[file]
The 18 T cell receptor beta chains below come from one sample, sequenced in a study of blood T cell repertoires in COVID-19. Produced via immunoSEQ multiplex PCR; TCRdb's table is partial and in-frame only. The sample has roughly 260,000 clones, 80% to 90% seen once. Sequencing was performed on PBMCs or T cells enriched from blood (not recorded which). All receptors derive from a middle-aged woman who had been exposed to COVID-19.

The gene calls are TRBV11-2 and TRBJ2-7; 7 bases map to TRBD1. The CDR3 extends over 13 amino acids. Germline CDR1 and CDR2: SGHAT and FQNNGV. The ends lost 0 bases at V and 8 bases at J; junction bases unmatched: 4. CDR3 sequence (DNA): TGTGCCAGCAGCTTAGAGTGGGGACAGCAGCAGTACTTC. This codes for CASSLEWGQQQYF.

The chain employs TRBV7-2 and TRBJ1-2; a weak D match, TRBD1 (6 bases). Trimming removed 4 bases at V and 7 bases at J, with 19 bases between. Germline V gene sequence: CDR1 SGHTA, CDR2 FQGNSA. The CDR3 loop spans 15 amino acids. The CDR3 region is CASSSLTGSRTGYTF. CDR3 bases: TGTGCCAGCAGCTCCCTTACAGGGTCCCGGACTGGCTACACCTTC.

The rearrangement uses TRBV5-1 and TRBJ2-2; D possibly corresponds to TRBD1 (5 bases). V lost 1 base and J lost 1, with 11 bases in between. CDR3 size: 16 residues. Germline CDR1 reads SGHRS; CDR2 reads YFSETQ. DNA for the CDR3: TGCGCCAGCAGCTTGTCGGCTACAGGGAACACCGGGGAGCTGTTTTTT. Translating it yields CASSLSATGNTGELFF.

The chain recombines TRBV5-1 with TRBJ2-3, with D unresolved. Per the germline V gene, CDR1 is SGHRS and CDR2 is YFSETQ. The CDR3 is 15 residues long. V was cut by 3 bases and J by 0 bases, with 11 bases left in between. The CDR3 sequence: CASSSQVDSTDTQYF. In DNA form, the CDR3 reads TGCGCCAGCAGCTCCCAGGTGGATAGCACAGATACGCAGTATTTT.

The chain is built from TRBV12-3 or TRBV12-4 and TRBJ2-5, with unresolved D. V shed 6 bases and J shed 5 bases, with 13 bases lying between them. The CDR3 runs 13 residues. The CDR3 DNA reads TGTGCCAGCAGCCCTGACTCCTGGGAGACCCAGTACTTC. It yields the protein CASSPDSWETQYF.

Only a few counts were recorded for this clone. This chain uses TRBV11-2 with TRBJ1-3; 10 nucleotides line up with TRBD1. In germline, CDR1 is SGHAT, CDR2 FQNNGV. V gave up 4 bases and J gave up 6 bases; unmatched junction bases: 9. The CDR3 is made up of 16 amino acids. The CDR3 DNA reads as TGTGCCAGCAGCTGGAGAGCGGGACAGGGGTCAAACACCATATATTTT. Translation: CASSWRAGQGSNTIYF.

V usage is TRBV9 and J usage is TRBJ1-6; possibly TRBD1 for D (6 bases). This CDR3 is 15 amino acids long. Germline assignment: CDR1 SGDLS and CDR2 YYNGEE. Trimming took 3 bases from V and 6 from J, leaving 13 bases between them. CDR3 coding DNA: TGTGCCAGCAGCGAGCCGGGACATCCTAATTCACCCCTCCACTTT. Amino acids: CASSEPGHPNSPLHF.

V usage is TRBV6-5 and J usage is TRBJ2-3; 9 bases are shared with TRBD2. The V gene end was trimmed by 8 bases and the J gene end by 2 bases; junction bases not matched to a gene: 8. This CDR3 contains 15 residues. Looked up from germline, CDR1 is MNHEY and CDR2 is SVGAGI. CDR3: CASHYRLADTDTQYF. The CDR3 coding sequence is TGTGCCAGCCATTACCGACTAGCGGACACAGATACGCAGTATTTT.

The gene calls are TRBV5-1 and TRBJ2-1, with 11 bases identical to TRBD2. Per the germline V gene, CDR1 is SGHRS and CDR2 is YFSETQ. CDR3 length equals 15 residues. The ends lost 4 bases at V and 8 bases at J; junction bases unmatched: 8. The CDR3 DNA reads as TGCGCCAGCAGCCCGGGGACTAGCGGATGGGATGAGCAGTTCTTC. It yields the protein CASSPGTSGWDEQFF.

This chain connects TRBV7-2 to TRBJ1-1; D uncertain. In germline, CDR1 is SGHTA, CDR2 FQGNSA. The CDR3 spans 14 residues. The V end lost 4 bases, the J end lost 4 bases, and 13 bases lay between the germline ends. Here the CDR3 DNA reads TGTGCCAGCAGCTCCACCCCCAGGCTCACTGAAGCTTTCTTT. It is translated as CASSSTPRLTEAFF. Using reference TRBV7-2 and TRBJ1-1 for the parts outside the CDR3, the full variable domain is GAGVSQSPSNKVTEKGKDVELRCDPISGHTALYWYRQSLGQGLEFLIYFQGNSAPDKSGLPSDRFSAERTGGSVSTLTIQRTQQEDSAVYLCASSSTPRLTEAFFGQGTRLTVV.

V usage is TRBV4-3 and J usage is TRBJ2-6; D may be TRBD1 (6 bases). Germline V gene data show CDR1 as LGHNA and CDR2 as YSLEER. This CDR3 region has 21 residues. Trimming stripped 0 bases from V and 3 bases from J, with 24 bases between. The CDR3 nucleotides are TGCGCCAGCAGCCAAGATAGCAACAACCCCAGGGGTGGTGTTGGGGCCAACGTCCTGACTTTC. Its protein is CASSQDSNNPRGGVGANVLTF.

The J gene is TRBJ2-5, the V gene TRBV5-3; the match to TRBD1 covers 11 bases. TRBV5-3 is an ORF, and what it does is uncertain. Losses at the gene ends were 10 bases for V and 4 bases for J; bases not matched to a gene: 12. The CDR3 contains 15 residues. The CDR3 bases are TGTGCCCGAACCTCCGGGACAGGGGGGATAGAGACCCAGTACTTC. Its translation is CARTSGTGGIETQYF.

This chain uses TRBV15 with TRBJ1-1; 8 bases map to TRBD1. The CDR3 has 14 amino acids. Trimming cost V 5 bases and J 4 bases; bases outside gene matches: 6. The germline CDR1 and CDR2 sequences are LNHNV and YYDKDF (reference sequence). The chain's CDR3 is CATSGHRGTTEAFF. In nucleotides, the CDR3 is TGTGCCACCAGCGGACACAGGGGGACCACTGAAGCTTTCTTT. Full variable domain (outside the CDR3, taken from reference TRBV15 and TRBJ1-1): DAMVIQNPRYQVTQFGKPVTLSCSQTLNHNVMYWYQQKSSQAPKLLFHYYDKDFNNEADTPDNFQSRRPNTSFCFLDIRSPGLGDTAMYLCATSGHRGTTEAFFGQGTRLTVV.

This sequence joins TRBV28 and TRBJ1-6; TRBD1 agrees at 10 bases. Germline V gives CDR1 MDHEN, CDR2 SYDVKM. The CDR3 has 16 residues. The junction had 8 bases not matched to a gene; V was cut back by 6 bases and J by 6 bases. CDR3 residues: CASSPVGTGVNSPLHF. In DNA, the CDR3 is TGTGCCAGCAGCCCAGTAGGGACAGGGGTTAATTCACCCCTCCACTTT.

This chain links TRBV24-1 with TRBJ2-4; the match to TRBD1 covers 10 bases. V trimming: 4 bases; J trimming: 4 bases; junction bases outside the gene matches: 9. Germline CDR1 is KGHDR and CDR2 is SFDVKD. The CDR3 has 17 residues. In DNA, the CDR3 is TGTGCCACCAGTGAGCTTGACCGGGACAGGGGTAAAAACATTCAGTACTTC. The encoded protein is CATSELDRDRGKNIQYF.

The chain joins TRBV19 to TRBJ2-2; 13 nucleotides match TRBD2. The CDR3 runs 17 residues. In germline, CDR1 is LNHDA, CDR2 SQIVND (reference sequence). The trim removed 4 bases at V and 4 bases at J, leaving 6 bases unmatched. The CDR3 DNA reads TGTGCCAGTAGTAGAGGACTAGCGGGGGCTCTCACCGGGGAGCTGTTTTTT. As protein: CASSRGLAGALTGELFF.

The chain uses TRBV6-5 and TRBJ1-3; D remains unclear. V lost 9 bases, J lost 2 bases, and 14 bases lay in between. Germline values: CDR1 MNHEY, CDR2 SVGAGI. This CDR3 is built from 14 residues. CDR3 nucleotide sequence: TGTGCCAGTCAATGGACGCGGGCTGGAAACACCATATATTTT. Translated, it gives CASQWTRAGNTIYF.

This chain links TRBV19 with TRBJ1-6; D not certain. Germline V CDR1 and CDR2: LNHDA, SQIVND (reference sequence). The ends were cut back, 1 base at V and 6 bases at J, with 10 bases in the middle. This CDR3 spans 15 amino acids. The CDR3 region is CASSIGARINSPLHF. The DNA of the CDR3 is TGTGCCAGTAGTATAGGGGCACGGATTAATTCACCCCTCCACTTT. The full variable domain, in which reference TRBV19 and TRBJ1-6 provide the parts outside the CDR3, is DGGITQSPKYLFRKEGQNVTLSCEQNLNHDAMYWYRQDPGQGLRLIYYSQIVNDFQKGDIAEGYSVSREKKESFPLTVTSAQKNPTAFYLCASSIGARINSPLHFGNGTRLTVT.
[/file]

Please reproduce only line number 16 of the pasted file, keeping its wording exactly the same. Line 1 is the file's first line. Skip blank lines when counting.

This chain links TRBV24-1 with TRBJ2-4; the match to TRBD1 covers 10 bases. V trimming: 4 bases; J trimming: 4 bases; junction bases outside the gene matches: 9. Germline CDR1 is KGHDR and CDR2 is SFDVKD. The CDR3 has 17 residues. In DNA, the CDR3 is TGTGCCACCAGTGAGCTTGACCGGGACAGGGGTAAAAACATTCAGTACTTC. The encoded protein is CATSELDRDRGKNIQYF.